Machine Learning Jargon

By: Ajda Pretnar Žagar, Feb 1, 2022

We all know each profession has its own jargon. Most of us remember from any hospital series something like: ““Pass me the scalpel, stat!” Meaning “give me the scalpel quickly”.

Data scientists are no different. We have our own terminology that requires some getting used to. Here’s a list of common terms that we use in machine learning. Some terms are specific to Orange and might not be used elsewhere. The post is intended to get you familiar with concepts used in Orange.


  • variable, also known as attribute or feature (sometimes even predictor). In statistics they would be called independent variables. This all refers to descriptions of data samples. If you have patients in rows, that variables are in columns and they describe these patients (i.e. with name, date of birth, cholesterol level, heart rate, and so on).

  • data sample, also known as data instance. These are the rows in your table and represent the objects or subjects you are researching. For example, patients, passengers on Titanic, species of iris, or a children’s fairy tales.

  • categorical or discrete variable. This refers to a variable with categories as values, for example eye color, nationality, ticket class (first, second, third), and so on. In Orange, these would be marked with a green C.

  • numeric or continuous variable. This refers to a variable with numbers as values, for example cholesterol level, heart rate, age, and so on. In Orange, these would be marked with a red N.

  • string or text variable. This refers to a variable with text as value, for example the address, the ID of a product, or the name of the person. In Orange, these would be marked with a black S. They would always be in meta variables.

  • datetime variable. This refers to a variable with time as value, for example date of birth or time of the event. In Orange, these would be marked with a blue T.

  • meta variable is a variable that adds additional information on a data sample, but it is not used in computation. Such variables are text variables, but they can also be of other types. For example, if we set the age of the person as a meta variable, this variable will not be considered in clustering or classification. In Orange, they will be marked with beige in a data table.

  • target variable, in statistics known as dependent variable. This is the variable you are trying to predict, for example the survival of Titanic passengers or the price of a house in Boston. In Orange, they will be marked with gray in a data table.

  • class variable is a target variable with categorical values. It is used for classification tasks.

  • domain is something a bit specific to Orange. It contains the information on all the variables in the data set, specifically the type of variables (numeric, categorical, etc.), the role of variables (attributes, metas, target), and the special properties of variables (assigned color, the order of categorical values, etc.).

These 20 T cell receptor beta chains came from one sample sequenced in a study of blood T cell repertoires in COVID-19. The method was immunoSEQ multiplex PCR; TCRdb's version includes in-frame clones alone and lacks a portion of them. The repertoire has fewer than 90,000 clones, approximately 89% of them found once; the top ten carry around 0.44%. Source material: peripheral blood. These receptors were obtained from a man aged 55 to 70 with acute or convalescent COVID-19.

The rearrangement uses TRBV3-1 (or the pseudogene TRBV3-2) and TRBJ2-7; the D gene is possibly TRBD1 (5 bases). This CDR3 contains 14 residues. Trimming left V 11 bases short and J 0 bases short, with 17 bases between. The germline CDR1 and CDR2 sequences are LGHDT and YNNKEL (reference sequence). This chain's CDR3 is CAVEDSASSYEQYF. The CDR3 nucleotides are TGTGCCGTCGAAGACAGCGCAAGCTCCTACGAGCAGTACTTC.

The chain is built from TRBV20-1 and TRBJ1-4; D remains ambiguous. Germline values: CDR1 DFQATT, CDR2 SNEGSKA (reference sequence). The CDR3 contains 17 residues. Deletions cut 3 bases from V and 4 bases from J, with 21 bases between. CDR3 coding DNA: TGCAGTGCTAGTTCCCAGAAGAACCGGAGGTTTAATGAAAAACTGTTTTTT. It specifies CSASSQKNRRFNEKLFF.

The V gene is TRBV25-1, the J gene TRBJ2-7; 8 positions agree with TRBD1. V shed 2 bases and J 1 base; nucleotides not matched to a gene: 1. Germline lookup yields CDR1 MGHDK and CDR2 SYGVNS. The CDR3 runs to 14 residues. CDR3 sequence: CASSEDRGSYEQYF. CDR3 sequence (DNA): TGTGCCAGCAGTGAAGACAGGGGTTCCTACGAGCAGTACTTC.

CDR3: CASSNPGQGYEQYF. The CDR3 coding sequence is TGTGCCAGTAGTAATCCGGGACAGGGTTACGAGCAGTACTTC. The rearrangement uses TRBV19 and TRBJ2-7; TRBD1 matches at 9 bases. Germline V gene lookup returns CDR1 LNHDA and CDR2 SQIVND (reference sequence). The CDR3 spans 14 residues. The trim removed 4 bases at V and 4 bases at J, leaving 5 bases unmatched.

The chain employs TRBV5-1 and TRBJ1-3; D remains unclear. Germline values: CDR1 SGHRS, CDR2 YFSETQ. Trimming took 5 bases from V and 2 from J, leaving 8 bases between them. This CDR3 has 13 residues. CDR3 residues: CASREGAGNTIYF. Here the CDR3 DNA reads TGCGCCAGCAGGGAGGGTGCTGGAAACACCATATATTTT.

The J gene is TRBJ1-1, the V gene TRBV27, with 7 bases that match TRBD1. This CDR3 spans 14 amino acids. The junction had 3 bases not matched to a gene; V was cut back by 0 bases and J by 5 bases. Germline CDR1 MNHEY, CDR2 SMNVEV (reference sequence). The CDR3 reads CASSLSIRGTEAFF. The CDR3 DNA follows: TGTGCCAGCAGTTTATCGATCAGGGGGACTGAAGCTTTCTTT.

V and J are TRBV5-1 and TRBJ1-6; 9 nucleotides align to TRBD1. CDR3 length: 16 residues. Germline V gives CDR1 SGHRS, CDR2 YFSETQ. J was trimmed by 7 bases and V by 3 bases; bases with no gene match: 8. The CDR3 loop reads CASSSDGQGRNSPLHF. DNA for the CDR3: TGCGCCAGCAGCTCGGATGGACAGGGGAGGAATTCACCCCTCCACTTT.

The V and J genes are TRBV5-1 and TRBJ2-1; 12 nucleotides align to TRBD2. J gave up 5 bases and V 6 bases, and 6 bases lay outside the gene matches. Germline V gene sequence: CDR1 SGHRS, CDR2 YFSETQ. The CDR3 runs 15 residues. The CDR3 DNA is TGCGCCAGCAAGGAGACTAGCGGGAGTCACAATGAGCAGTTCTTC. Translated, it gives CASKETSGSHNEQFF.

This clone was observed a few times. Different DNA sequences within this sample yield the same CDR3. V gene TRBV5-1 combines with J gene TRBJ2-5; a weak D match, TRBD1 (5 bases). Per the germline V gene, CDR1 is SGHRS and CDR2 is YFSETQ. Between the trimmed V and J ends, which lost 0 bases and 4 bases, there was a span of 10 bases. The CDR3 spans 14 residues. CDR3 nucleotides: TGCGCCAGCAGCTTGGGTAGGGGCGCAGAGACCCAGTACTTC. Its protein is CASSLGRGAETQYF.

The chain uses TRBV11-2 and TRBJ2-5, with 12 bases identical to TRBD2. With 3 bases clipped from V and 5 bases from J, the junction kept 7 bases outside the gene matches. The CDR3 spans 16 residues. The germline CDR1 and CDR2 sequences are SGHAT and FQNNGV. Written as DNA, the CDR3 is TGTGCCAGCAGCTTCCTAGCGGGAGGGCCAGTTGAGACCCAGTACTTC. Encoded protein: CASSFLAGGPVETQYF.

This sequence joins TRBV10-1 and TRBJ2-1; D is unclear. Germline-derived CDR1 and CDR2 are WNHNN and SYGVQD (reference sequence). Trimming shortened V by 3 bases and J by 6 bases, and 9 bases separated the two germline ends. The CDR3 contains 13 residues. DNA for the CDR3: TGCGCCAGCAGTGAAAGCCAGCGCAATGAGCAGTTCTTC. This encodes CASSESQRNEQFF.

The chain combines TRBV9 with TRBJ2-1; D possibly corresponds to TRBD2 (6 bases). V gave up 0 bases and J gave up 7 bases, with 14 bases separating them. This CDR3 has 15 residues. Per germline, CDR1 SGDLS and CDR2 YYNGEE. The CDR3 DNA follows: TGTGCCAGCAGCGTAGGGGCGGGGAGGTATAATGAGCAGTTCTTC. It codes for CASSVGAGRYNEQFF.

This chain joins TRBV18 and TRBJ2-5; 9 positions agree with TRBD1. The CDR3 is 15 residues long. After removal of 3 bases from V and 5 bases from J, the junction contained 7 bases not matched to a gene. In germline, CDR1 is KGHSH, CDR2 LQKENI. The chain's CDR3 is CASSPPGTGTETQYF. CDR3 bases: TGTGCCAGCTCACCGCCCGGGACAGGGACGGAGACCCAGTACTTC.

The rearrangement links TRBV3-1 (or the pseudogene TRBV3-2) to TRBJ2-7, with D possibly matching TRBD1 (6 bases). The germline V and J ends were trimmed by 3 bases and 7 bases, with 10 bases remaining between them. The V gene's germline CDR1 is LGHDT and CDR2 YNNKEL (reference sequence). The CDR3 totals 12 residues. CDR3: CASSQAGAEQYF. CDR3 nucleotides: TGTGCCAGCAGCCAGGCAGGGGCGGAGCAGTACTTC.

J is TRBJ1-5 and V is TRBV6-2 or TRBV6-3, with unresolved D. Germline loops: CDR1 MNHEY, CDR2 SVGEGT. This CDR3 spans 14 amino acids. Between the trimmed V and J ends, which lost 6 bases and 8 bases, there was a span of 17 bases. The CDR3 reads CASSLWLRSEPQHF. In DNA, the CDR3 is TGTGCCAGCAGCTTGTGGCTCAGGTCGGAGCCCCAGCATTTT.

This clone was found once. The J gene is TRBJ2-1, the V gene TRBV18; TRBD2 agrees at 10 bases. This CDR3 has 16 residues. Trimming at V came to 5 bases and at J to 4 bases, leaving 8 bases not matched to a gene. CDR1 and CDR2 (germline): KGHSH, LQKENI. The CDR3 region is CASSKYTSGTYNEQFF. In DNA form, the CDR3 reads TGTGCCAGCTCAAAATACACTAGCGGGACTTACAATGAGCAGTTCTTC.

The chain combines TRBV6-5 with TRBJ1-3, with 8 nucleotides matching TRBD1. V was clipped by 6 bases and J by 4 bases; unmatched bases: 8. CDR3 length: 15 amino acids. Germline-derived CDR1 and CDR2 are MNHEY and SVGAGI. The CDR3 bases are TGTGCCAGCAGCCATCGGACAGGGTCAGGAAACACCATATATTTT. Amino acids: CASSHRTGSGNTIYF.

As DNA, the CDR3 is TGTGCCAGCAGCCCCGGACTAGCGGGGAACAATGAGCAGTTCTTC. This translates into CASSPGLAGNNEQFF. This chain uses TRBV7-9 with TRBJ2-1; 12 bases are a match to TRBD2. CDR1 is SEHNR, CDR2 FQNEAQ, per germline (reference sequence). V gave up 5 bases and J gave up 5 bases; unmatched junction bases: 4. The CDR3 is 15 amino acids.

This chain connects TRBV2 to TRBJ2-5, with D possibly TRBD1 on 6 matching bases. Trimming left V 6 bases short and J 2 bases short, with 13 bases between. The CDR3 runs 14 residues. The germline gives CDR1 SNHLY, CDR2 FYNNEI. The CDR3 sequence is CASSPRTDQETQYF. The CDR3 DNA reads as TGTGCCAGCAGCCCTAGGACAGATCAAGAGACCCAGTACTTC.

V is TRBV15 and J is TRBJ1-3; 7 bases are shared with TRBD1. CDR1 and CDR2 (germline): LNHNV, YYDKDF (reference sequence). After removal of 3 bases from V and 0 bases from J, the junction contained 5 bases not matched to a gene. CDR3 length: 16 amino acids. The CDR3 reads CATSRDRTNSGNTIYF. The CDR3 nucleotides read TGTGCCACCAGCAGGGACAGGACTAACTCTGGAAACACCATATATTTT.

• sparse data is a data with many missing values. Such data is usually found in text mining, where among all the words in the corpus, a document would contain only a small amount.


  • continuize is an operation that transforms categorical variables to numeric, usually by creating a column for each categorical value, i.e. gender=female and giving 1 if female else 0. Many algorithms require numeric data, making continuization extremely important. Orange usually continuizes by default.

  • discretize is an operation that transforms numeric variables to categorical, usually by creating value ranges or bins.

  • impute is an operation that handles missing values. Certain algorithms cannot work with missing data, so the user needs to handle them beforehand. If there are few missing values, such instances would be removed. If there are many missing values, one would usually use imputing a mean or most frequent value. Or one could use an algorithm that works with sparse data.

  • merge is an operation that adds additional columns to the data. For example, we have some patients, and the friendly hospital sends us their records. We can add the records to the patients by matching by the patient ID.

  • concatenate is an operation that add additional rows to the data. For example, we have some patients, and then another 10 patients are admitted to the hospital. We can add them to the table by matching by column names.


  • training data is a sample of the data set used for training the model. Usually, this is the larger portion of the data, say 70% or 80% of all data samples.

  • test data is a sample of the data set used for testing the model and evaluating its performance. Usually, this is a smaller portion of the data, say 10%-20% of all data samples.

  • learner is an algorithm (procedure or recipe) for training the model. It is passed to the selected evaluation method, usually to Test and Score widget for cross-validation. It does not contain any data, just the procedure.

  • model is an a result of training the data with a procedure (a learner) and the training data. A model is essentially a set of all recognized patterns in the data relating to the target variable, which are assembled into a final mathemathical function. The model can be used for prediction.

To sum up

We hope you found this informative. This information should help you navigate Orange easily and talk more precisely about your data mining and machine learning tasks.